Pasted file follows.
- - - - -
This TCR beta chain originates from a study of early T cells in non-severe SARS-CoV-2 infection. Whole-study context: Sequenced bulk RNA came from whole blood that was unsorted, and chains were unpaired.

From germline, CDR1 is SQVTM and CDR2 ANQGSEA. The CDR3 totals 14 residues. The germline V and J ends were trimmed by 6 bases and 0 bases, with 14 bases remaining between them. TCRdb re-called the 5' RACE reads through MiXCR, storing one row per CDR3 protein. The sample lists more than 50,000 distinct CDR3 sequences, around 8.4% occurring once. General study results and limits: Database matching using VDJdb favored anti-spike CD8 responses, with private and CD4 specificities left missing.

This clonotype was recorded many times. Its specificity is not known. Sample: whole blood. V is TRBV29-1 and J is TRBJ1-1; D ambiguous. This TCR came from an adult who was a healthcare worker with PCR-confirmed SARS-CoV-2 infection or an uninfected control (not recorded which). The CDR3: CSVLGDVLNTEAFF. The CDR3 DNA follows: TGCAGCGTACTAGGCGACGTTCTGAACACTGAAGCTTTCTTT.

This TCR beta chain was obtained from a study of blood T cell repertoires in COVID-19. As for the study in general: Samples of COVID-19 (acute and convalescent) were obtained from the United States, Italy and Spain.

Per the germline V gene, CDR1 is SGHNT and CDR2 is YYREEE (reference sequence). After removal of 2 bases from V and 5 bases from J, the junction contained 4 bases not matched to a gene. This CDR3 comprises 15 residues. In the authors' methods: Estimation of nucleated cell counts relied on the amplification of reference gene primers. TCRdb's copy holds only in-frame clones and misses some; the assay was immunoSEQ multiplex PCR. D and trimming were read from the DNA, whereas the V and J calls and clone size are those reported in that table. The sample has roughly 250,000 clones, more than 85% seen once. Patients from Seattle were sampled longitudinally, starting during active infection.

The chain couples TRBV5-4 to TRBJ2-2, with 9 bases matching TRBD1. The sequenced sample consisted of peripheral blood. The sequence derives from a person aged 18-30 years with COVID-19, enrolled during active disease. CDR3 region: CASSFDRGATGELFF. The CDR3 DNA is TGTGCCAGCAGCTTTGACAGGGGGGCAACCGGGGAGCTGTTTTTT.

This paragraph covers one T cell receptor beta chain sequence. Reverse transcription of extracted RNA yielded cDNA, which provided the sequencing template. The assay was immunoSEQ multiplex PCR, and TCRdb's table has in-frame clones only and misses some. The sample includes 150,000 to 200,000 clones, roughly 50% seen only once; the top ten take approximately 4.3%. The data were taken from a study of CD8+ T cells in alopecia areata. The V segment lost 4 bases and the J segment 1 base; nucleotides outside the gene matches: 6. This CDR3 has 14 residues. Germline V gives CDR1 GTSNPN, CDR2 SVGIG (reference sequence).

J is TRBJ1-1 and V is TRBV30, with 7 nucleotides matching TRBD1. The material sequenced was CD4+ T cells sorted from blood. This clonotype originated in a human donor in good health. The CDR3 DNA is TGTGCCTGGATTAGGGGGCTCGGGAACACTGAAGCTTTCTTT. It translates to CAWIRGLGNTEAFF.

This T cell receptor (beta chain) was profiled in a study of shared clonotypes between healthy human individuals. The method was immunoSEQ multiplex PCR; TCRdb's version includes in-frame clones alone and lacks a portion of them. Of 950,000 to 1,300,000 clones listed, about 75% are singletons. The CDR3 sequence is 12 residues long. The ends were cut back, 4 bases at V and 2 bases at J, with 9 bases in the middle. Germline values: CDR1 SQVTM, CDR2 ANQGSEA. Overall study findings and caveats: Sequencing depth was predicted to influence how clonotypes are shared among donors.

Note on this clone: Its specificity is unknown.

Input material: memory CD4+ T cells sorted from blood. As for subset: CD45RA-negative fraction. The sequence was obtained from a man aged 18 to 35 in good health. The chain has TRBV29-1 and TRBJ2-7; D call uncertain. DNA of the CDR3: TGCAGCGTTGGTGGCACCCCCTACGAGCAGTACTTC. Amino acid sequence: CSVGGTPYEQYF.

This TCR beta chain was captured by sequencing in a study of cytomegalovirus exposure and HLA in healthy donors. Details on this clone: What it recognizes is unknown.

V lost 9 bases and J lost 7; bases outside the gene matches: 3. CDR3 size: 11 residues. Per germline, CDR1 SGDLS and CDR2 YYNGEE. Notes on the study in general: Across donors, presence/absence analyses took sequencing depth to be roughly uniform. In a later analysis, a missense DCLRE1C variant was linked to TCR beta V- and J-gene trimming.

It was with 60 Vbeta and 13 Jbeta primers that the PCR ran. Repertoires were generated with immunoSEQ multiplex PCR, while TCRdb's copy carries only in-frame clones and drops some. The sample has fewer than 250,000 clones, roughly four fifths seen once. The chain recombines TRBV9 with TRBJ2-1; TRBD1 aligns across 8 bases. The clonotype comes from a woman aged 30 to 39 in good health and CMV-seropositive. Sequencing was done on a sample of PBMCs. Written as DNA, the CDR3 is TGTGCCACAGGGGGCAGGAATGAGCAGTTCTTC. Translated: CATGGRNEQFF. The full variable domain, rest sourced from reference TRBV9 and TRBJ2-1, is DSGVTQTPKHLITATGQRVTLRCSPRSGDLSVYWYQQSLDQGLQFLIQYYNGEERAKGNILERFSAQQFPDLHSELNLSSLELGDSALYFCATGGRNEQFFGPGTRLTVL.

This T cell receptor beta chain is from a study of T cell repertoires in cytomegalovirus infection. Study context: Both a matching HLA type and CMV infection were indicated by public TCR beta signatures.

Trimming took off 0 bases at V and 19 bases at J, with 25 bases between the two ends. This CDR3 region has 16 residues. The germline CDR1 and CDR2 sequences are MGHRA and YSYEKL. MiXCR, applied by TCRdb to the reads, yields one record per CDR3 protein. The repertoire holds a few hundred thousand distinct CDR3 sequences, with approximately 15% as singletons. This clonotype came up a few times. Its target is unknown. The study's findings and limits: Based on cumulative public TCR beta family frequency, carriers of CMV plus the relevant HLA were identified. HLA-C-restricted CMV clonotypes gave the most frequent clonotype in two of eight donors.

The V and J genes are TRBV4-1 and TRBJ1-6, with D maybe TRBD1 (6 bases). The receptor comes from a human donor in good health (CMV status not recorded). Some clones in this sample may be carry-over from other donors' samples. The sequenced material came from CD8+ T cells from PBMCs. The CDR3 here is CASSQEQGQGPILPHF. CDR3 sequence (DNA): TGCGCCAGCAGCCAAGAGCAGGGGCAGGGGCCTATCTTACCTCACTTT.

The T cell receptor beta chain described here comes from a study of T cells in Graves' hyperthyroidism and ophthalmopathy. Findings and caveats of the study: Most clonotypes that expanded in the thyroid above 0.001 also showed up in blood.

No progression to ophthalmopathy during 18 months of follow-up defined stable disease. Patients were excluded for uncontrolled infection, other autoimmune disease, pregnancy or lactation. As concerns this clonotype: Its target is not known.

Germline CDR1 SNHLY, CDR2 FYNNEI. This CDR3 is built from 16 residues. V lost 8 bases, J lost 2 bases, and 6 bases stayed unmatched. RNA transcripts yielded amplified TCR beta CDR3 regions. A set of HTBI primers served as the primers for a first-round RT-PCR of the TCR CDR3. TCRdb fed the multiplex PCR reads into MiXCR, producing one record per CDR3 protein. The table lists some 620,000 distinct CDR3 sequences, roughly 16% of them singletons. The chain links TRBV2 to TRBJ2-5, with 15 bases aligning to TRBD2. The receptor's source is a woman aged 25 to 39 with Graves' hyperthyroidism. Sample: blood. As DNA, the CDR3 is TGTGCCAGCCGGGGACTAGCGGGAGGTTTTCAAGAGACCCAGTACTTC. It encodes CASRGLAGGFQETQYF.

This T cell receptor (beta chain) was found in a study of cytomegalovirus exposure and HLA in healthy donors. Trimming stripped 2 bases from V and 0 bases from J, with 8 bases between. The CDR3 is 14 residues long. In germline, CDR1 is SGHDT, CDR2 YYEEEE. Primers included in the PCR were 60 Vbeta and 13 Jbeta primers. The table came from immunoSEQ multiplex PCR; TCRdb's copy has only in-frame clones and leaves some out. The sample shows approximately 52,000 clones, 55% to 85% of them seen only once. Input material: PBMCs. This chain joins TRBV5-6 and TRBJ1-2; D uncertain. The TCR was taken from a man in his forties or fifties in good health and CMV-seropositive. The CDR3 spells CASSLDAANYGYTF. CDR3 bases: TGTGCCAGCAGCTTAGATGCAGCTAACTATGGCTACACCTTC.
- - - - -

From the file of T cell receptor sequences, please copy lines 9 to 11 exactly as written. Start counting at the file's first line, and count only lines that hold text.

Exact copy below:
This T cell receptor (beta chain) was profiled in a study of shared clonotypes between healthy human individuals. The method was immunoSEQ multiplex PCR; TCRdb's version includes in-frame clones alone and lacks a portion of them. Of 950,000 to 1,300,000 clones listed, about 75% are singletons. The CDR3 sequence is 12 residues long. The ends were cut back, 4 bases at V and 2 bases at J, with 9 bases in the middle. Germline values: CDR1 SQVTM, CDR2 ANQGSEA. Overall study findings and caveats: Sequencing depth was predicted to influence how clonotypes are shared among donors.

Note on this clone: Its specificity is unknown.

Input material: memory CD4+ T cells sorted from blood. As for subset: CD45RA-negative fraction. The sequence was obtained from a man aged 18 to 35 in good health. The chain has TRBV29-1 and TRBJ2-7; D call uncertain. DNA of the CDR3: TGCAGCGTTGGTGGCACCCCCTACGAGCAGTACTTC. Amino acid sequence: CSVGGTPYEQYF.